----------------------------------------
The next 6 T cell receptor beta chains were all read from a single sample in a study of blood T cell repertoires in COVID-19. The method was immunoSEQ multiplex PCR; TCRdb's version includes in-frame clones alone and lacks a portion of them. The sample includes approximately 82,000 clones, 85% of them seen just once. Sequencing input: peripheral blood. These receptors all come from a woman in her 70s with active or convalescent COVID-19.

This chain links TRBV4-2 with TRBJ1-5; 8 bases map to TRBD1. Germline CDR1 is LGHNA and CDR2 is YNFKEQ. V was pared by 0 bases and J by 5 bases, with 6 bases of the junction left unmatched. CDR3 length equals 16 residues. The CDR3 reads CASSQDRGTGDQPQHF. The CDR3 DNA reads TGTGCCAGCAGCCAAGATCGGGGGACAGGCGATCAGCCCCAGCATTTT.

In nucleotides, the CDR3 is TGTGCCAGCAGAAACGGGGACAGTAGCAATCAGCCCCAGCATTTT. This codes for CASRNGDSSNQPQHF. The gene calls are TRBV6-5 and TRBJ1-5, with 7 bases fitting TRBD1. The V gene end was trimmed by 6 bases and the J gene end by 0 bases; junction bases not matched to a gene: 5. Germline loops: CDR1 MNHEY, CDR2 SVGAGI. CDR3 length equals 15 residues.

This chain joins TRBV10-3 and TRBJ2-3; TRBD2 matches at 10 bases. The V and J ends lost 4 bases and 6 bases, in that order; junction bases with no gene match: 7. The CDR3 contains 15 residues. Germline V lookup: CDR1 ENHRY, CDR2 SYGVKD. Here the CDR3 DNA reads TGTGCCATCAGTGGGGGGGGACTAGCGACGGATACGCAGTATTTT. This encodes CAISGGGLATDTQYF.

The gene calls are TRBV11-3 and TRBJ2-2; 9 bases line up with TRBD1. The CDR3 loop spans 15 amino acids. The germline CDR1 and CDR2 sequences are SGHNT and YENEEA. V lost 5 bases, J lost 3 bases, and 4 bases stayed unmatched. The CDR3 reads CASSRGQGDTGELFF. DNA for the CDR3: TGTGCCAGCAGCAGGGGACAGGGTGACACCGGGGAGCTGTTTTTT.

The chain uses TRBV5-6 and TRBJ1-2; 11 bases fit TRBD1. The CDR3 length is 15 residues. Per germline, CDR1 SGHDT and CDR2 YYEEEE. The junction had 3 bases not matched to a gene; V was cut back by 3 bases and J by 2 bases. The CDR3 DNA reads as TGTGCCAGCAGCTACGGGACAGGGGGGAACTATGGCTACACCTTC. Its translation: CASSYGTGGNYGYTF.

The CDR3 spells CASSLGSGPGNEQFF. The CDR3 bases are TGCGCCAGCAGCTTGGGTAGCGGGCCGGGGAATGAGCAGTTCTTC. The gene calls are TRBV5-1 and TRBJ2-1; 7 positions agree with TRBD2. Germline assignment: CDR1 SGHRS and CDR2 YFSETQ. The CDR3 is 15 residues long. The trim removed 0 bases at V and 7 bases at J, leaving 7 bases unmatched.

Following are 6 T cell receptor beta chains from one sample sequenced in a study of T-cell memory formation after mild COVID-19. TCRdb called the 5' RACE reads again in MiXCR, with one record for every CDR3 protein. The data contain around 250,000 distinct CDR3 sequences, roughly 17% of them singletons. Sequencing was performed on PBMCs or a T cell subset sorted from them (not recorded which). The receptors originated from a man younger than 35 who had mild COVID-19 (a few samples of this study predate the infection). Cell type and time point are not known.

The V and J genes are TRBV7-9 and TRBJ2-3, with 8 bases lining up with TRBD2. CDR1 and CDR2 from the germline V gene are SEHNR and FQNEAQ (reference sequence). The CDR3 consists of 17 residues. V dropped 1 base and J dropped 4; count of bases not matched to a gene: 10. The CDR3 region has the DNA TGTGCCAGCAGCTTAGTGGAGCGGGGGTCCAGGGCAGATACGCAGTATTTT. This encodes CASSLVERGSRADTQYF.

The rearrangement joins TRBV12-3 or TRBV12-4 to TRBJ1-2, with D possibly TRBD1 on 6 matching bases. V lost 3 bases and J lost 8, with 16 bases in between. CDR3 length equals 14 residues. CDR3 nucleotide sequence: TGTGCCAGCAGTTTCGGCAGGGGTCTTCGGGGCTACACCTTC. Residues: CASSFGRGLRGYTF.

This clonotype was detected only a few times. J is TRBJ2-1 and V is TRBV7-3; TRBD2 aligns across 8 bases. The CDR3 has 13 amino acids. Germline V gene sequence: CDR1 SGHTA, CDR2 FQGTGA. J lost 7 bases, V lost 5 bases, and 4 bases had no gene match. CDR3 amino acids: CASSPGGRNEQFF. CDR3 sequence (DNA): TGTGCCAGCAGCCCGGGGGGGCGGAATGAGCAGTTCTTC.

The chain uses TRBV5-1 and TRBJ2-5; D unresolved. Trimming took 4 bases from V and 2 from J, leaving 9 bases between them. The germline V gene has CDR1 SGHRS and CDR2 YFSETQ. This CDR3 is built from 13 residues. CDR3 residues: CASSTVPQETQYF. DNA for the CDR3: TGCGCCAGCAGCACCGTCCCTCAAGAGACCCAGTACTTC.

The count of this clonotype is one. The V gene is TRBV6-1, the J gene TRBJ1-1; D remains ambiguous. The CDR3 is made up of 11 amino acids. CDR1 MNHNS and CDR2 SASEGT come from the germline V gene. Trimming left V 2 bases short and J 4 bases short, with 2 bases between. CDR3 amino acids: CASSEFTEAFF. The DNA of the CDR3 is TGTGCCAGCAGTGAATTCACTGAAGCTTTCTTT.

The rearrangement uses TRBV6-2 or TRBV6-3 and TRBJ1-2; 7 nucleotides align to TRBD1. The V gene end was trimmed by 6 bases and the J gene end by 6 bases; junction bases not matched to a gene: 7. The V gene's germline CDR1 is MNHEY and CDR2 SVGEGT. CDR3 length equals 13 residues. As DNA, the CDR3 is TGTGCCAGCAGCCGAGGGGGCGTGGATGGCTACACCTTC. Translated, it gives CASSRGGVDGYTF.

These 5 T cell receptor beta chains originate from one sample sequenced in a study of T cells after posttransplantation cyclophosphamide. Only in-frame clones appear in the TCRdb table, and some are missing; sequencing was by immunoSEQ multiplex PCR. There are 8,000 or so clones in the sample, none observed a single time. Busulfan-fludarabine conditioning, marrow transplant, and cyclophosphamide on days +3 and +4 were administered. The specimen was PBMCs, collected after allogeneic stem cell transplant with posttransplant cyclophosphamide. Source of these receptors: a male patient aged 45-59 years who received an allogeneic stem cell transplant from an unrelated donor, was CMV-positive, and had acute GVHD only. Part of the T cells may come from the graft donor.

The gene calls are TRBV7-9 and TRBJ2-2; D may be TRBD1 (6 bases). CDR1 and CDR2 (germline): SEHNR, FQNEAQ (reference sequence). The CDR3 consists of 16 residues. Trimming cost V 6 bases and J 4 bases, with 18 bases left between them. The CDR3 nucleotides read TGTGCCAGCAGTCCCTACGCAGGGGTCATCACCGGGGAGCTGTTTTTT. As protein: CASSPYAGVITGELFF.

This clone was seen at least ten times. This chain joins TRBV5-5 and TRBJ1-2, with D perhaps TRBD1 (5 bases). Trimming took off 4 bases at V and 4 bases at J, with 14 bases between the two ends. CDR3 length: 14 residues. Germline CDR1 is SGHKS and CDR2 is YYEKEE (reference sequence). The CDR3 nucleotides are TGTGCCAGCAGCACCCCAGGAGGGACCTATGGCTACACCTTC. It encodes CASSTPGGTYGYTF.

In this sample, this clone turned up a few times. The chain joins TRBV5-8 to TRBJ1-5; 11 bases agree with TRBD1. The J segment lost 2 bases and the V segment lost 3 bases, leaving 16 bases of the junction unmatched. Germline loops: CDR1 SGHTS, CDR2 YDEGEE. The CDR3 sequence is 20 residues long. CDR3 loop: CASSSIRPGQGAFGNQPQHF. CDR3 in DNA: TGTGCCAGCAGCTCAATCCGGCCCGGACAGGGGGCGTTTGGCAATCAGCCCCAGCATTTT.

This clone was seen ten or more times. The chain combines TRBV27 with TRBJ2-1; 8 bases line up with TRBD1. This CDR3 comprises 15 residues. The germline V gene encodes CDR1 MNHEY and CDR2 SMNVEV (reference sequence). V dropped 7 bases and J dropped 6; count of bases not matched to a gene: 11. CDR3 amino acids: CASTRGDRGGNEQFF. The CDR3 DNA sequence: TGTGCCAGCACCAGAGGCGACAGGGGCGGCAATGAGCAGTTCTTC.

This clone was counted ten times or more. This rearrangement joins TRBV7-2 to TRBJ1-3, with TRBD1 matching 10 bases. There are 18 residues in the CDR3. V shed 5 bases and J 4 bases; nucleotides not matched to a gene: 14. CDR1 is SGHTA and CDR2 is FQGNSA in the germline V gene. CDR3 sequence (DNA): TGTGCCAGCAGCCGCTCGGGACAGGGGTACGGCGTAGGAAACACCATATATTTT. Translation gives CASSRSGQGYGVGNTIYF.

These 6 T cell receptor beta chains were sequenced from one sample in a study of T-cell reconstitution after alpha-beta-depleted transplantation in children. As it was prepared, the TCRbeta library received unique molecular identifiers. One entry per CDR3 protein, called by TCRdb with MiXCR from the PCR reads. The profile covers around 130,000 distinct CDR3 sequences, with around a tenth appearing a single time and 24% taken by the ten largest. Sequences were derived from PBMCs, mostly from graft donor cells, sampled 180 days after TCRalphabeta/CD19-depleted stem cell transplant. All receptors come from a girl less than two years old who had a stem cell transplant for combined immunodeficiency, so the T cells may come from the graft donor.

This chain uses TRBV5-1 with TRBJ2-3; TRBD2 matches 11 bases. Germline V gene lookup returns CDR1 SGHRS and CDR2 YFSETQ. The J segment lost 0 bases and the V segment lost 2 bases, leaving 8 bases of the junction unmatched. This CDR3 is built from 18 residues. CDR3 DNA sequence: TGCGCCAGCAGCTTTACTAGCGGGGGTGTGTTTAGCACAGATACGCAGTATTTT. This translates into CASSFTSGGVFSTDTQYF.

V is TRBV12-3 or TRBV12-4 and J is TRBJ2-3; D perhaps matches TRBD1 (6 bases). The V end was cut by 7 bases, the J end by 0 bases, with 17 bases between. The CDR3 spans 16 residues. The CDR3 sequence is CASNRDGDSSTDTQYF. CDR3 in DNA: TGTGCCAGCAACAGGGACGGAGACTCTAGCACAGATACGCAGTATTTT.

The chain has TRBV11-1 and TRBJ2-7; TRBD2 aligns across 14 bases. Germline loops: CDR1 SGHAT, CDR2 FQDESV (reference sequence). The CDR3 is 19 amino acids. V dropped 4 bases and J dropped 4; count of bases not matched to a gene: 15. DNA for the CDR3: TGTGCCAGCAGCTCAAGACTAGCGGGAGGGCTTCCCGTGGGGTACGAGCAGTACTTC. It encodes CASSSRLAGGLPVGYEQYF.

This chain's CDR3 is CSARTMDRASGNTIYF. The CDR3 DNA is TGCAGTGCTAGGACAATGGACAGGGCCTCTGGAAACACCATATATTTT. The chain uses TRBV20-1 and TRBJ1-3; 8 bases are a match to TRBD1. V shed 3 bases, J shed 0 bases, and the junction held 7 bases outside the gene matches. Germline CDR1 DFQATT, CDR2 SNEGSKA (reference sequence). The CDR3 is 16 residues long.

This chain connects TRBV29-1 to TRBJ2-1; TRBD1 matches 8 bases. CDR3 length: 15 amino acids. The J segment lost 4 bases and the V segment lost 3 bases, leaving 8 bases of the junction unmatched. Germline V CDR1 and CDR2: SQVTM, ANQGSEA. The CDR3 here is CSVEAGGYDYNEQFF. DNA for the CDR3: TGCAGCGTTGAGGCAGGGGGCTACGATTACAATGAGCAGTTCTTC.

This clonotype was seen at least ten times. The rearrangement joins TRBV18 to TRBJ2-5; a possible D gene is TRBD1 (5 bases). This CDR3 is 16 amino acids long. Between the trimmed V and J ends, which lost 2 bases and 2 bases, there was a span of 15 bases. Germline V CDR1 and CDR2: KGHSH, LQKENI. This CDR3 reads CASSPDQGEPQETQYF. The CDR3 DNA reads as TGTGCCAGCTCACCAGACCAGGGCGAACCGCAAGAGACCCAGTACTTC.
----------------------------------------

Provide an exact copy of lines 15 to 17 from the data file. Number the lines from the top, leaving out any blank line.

These 5 T cell receptor beta chains originate from one sample sequenced in a study of T cells after posttransplantation cyclophosphamide. Only in-frame clones appear in the TCRdb table, and some are missing; sequencing was by immunoSEQ multiplex PCR. There are 8,000 or so clones in the sample, none observed a single time. Busulfan-fludarabine conditioning, marrow transplant, and cyclophosphamide on days +3 and +4 were administered. The specimen was PBMCs, collected after allogeneic stem cell transplant with posttransplant cyclophosphamide. Source of these receptors: a male patient aged 45-59 years who received an allogeneic stem cell transplant from an unrelated donor, was CMV-positive, and had acute GVHD only. Part of the T cells may come from the graft donor.

The gene calls are TRBV7-9 and TRBJ2-2; D may be TRBD1 (6 bases). CDR1 and CDR2 (germline): SEHNR, FQNEAQ (reference sequence). The CDR3 consists of 16 residues. Trimming cost V 6 bases and J 4 bases, with 18 bases left between them. The CDR3 nucleotides read TGTGCCAGCAGTCCCTACGCAGGGGTCATCACCGGGGAGCTGTTTTTT. As protein: CASSPYAGVITGELFF.

This clone was seen at least ten times. This chain joins TRBV5-5 and TRBJ1-2, with D perhaps TRBD1 (5 bases). Trimming took off 4 bases at V and 4 bases at J, with 14 bases between the two ends. CDR3 length: 14 residues. Germline CDR1 is SGHKS and CDR2 is YYEKEE (reference sequence). The CDR3 nucleotides are TGTGCCAGCAGCACCCCAGGAGGGACCTATGGCTACACCTTC. It encodes CASSTPGGTYGYTF.